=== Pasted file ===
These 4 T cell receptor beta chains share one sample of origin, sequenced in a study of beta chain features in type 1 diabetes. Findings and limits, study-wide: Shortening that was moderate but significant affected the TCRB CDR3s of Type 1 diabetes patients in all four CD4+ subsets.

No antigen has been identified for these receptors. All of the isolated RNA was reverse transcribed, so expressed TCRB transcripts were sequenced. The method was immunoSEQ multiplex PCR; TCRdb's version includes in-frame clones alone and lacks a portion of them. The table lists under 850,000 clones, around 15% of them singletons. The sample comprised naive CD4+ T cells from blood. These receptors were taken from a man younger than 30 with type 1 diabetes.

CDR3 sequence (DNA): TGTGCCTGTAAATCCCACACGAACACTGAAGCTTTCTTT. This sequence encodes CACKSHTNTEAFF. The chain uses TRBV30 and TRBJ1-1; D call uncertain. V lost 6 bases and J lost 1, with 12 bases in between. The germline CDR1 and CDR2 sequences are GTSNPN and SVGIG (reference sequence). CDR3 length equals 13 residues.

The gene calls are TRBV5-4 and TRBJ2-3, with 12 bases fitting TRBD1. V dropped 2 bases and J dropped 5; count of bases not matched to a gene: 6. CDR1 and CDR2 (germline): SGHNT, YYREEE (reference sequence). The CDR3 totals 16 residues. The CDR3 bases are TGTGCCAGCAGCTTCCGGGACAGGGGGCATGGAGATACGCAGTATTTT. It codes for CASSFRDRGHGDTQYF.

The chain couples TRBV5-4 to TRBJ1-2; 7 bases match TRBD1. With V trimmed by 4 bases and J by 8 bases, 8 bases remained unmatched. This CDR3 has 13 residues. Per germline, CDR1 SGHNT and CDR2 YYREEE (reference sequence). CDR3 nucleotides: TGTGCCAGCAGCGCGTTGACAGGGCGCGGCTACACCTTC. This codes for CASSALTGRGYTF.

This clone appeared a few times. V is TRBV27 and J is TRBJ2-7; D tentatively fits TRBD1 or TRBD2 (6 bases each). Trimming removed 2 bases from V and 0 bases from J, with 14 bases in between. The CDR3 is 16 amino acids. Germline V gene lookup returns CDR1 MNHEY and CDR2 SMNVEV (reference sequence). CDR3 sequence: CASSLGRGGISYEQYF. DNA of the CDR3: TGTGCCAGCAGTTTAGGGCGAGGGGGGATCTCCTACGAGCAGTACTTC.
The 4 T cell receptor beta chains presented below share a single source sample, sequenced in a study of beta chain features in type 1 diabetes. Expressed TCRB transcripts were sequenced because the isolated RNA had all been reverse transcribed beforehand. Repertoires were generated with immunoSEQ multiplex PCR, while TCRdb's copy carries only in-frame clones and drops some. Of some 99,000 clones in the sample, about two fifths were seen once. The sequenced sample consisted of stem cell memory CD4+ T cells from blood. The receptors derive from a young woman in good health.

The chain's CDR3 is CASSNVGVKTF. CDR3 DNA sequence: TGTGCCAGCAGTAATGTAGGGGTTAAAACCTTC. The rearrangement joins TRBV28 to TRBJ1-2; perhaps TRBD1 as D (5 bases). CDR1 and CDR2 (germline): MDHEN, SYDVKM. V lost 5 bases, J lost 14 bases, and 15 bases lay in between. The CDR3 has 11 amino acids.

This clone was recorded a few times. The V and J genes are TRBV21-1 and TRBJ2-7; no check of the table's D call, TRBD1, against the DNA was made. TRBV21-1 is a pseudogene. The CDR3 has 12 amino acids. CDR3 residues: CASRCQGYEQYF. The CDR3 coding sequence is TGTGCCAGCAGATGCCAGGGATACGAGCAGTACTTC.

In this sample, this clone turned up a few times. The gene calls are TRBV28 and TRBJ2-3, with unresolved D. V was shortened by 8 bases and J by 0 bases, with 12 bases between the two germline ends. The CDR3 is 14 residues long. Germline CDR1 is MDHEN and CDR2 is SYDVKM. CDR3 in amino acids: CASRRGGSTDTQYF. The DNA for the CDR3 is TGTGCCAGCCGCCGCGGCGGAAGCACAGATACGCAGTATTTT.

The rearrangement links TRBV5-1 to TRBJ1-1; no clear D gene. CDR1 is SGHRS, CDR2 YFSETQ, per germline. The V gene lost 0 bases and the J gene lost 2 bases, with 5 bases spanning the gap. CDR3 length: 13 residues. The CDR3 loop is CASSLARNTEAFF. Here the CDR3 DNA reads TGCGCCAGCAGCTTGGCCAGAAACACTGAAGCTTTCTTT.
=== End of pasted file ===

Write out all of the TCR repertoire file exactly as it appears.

These 4 T cell receptor beta chains share one sample of origin, sequenced in a study of beta chain features in type 1 diabetes. Findings and limits, study-wide: Shortening that was moderate but significant affected the TCRB CDR3s of Type 1 diabetes patients in all four CD4+ subsets.

No antigen has been identified for these receptors. All of the isolated RNA was reverse transcribed, so expressed TCRB transcripts were sequenced. The method was immunoSEQ multiplex PCR; TCRdb's version includes in-frame clones alone and lacks a portion of them. The table lists under 850,000 clones, around 15% of them singletons. The sample comprised naive CD4+ T cells from blood. These receptors were taken from a man younger than 30 with type 1 diabetes.

CDR3 sequence (DNA): TGTGCCTGTAAATCCCACACGAACACTGAAGCTTTCTTT. This sequence encodes CACKSHTNTEAFF. The chain uses TRBV30 and TRBJ1-1; D call uncertain. V lost 6 bases and J lost 1, with 12 bases in between. The germline CDR1 and CDR2 sequences are GTSNPN and SVGIG (reference sequence). CDR3 length equals 13 residues.

The gene calls are TRBV5-4 and TRBJ2-3, with 12 bases fitting TRBD1. V dropped 2 bases and J dropped 5; count of bases not matched to a gene: 6. CDR1 and CDR2 (germline): SGHNT, YYREEE (reference sequence). The CDR3 totals 16 residues. The CDR3 bases are TGTGCCAGCAGCTTCCGGGACAGGGGGCATGGAGATACGCAGTATTTT. It codes for CASSFRDRGHGDTQYF.

The chain couples TRBV5-4 to TRBJ1-2; 7 bases match TRBD1. With V trimmed by 4 bases and J by 8 bases, 8 bases remained unmatched. This CDR3 has 13 residues. Per germline, CDR1 SGHNT and CDR2 YYREEE (reference sequence). CDR3 nucleotides: TGTGCCAGCAGCGCGTTGACAGGGCGCGGCTACACCTTC. This codes for CASSALTGRGYTF.

This clone appeared a few times. V is TRBV27 and J is TRBJ2-7; D tentatively fits TRBD1 or TRBD2 (6 bases each). Trimming removed 2 bases from V and 0 bases from J, with 14 bases in between. The CDR3 is 16 amino acids. Germline V gene lookup returns CDR1 MNHEY and CDR2 SMNVEV (reference sequence). CDR3 sequence: CASSLGRGGISYEQYF. DNA of the CDR3: TGTGCCAGCAGTTTAGGGCGAGGGGGGATCTCCTACGAGCAGTACTTC.
The 4 T cell receptor beta chains presented below share a single source sample, sequenced in a study of beta chain features in type 1 diabetes. Expressed TCRB transcripts were sequenced because the isolated RNA had all been reverse transcribed beforehand. Repertoires were generated with immunoSEQ multiplex PCR, while TCRdb's copy carries only in-frame clones and drops some. Of some 99,000 clones in the sample, about two fifths were seen once. The sequenced sample consisted of stem cell memory CD4+ T cells from blood. The receptors derive from a young woman in good health.

The chain's CDR3 is CASSNVGVKTF. CDR3 DNA sequence: TGTGCCAGCAGTAATGTAGGGGTTAAAACCTTC. The rearrangement joins TRBV28 to TRBJ1-2; perhaps TRBD1 as D (5 bases). CDR1 and CDR2 (germline): MDHEN, SYDVKM. V lost 5 bases, J lost 14 bases, and 15 bases lay in between. The CDR3 has 11 amino acids.

This clone was recorded a few times. The V and J genes are TRBV21-1 and TRBJ2-7; no check of the table's D call, TRBD1, against the DNA was made. TRBV21-1 is a pseudogene. The CDR3 has 12 amino acids. CDR3 residues: CASRCQGYEQYF. The CDR3 coding sequence is TGTGCCAGCAGATGCCAGGGATACGAGCAGTACTTC.

In this sample, this clone turned up a few times. The gene calls are TRBV28 and TRBJ2-3, with unresolved D. V was shortened by 8 bases and J by 0 bases, with 12 bases between the two germline ends. The CDR3 is 14 residues long. Germline CDR1 is MDHEN and CDR2 is SYDVKM. CDR3 in amino acids: CASRRGGSTDTQYF. The DNA for the CDR3 is TGTGCCAGCCGCCGCGGCGGAAGCACAGATACGCAGTATTTT.

The rearrangement links TRBV5-1 to TRBJ1-1; no clear D gene. CDR1 is SGHRS, CDR2 YFSETQ, per germline. The V gene lost 0 bases and the J gene lost 2 bases, with 5 bases spanning the gap. CDR3 length: 13 residues. The CDR3 loop is CASSLARNTEAFF. Here the CDR3 DNA reads TGCGCCAGCAGCTTGGCCAGAAACACTGAAGCTTTCTTT.